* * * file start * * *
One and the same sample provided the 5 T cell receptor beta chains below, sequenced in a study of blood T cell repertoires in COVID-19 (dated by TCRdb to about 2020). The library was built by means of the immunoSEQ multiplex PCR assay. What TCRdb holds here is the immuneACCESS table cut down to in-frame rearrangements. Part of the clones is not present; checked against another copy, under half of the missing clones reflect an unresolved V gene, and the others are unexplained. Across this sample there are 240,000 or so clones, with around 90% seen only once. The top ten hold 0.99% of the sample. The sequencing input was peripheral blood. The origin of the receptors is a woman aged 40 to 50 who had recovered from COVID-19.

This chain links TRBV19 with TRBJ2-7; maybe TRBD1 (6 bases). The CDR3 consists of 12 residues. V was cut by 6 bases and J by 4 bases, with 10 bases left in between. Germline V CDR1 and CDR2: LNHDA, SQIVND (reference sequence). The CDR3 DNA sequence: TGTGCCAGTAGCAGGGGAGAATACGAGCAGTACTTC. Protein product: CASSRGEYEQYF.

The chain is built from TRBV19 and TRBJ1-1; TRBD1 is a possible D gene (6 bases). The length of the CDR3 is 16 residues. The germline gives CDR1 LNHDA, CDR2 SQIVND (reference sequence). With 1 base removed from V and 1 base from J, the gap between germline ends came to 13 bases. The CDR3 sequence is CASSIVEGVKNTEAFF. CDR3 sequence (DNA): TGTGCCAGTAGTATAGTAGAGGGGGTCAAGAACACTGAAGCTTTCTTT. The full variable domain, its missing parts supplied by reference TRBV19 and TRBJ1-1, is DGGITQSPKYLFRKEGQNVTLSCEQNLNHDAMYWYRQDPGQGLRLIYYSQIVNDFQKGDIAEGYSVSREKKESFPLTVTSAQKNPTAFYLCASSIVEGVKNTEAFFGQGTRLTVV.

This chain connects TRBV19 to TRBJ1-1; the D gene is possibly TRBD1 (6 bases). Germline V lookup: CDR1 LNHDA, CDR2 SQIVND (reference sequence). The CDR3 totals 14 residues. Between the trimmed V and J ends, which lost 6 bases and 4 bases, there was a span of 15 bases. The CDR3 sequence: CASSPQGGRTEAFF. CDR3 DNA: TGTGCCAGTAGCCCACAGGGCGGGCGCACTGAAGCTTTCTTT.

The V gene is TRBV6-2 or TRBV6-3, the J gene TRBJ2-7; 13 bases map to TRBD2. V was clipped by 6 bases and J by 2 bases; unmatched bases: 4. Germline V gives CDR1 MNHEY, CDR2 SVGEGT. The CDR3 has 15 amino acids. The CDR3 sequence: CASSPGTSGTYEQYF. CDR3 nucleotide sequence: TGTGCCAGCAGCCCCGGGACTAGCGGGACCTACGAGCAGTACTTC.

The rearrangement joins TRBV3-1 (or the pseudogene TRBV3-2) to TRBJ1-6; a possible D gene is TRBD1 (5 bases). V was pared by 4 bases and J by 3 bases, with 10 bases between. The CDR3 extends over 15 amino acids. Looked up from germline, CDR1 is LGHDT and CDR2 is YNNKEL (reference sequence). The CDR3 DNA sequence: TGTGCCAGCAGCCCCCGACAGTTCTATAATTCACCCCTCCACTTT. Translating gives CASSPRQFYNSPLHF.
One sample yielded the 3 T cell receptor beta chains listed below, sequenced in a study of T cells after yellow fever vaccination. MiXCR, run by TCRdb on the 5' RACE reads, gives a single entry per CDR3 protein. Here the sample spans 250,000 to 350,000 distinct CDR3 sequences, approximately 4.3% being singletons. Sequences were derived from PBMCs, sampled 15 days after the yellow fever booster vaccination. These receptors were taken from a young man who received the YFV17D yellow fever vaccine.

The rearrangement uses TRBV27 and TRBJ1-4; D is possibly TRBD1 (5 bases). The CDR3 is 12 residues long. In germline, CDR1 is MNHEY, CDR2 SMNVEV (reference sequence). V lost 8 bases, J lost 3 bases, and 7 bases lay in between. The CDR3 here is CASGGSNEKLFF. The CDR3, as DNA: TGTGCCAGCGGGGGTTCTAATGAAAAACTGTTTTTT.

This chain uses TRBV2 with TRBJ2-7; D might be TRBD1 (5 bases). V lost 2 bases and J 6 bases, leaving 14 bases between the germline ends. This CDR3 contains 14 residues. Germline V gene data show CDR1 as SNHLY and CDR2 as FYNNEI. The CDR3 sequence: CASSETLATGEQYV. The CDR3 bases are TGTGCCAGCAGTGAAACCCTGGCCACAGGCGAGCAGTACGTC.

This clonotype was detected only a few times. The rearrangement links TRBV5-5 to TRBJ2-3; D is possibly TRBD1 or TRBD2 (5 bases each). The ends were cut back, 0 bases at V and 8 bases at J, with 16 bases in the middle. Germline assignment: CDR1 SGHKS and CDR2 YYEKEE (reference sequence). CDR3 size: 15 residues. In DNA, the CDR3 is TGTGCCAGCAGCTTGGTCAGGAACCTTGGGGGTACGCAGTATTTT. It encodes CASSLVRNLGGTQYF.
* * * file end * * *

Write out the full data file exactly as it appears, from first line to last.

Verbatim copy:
One and the same sample provided the 5 T cell receptor beta chains below, sequenced in a study of blood T cell repertoires in COVID-19 (dated by TCRdb to about 2020). The library was built by means of the immunoSEQ multiplex PCR assay. What TCRdb holds here is the immuneACCESS table cut down to in-frame rearrangements. Part of the clones is not present; checked against another copy, under half of the missing clones reflect an unresolved V gene, and the others are unexplained. Across this sample there are 240,000 or so clones, with around 90% seen only once. The top ten hold 0.99% of the sample. The sequencing input was peripheral blood. The origin of the receptors is a woman aged 40 to 50 who had recovered from COVID-19.

This chain links TRBV19 with TRBJ2-7; maybe TRBD1 (6 bases). The CDR3 consists of 12 residues. V was cut by 6 bases and J by 4 bases, with 10 bases left in between. Germline V CDR1 and CDR2: LNHDA, SQIVND (reference sequence). The CDR3 DNA sequence: TGTGCCAGTAGCAGGGGAGAATACGAGCAGTACTTC. Protein product: CASSRGEYEQYF.

The chain is built from TRBV19 and TRBJ1-1; TRBD1 is a possible D gene (6 bases). The length of the CDR3 is 16 residues. The germline gives CDR1 LNHDA, CDR2 SQIVND (reference sequence). With 1 base removed from V and 1 base from J, the gap between germline ends came to 13 bases. The CDR3 sequence is CASSIVEGVKNTEAFF. CDR3 sequence (DNA): TGTGCCAGTAGTATAGTAGAGGGGGTCAAGAACACTGAAGCTTTCTTT. The full variable domain, its missing parts supplied by reference TRBV19 and TRBJ1-1, is DGGITQSPKYLFRKEGQNVTLSCEQNLNHDAMYWYRQDPGQGLRLIYYSQIVNDFQKGDIAEGYSVSREKKESFPLTVTSAQKNPTAFYLCASSIVEGVKNTEAFFGQGTRLTVV.

This chain connects TRBV19 to TRBJ1-1; the D gene is possibly TRBD1 (6 bases). Germline V lookup: CDR1 LNHDA, CDR2 SQIVND (reference sequence). The CDR3 totals 14 residues. Between the trimmed V and J ends, which lost 6 bases and 4 bases, there was a span of 15 bases. The CDR3 sequence: CASSPQGGRTEAFF. CDR3 DNA: TGTGCCAGTAGCCCACAGGGCGGGCGCACTGAAGCTTTCTTT.

The V gene is TRBV6-2 or TRBV6-3, the J gene TRBJ2-7; 13 bases map to TRBD2. V was clipped by 6 bases and J by 2 bases; unmatched bases: 4. Germline V gives CDR1 MNHEY, CDR2 SVGEGT. The CDR3 has 15 amino acids. The CDR3 sequence: CASSPGTSGTYEQYF. CDR3 nucleotide sequence: TGTGCCAGCAGCCCCGGGACTAGCGGGACCTACGAGCAGTACTTC.

The rearrangement joins TRBV3-1 (or the pseudogene TRBV3-2) to TRBJ1-6; a possible D gene is TRBD1 (5 bases). V was pared by 4 bases and J by 3 bases, with 10 bases between. The CDR3 extends over 15 amino acids. Looked up from germline, CDR1 is LGHDT and CDR2 is YNNKEL (reference sequence). The CDR3 DNA sequence: TGTGCCAGCAGCCCCCGACAGTTCTATAATTCACCCCTCCACTTT. Translating gives CASSPRQFYNSPLHF.
One sample yielded the 3 T cell receptor beta chains listed below, sequenced in a study of T cells after yellow fever vaccination. MiXCR, run by TCRdb on the 5' RACE reads, gives a single entry per CDR3 protein. Here the sample spans 250,000 to 350,000 distinct CDR3 sequences, approximately 4.3% being singletons. Sequences were derived from PBMCs, sampled 15 days after the yellow fever booster vaccination. These receptors were taken from a young man who received the YFV17D yellow fever vaccine.

The rearrangement uses TRBV27 and TRBJ1-4; D is possibly TRBD1 (5 bases). The CDR3 is 12 residues long. In germline, CDR1 is MNHEY, CDR2 SMNVEV (reference sequence). V lost 8 bases, J lost 3 bases, and 7 bases lay in between. The CDR3 here is CASGGSNEKLFF. The CDR3, as DNA: TGTGCCAGCGGGGGTTCTAATGAAAAACTGTTTTTT.

This chain uses TRBV2 with TRBJ2-7; D might be TRBD1 (5 bases). V lost 2 bases and J 6 bases, leaving 14 bases between the germline ends. This CDR3 contains 14 residues. Germline V gene data show CDR1 as SNHLY and CDR2 as FYNNEI. The CDR3 sequence: CASSETLATGEQYV. The CDR3 bases are TGTGCCAGCAGTGAAACCCTGGCCACAGGCGAGCAGTACGTC.

This clonotype was detected only a few times. The rearrangement links TRBV5-5 to TRBJ2-3; D is possibly TRBD1 or TRBD2 (5 bases each). The ends were cut back, 0 bases at V and 8 bases at J, with 16 bases in the middle. Germline assignment: CDR1 SGHKS and CDR2 YYEKEE (reference sequence). CDR3 size: 15 residues. In DNA, the CDR3 is TGTGCCAGCAGCTTGGTCAGGAACCTTGGGGGTACGCAGTATTTT. It encodes CASSLVRNLGGTQYF.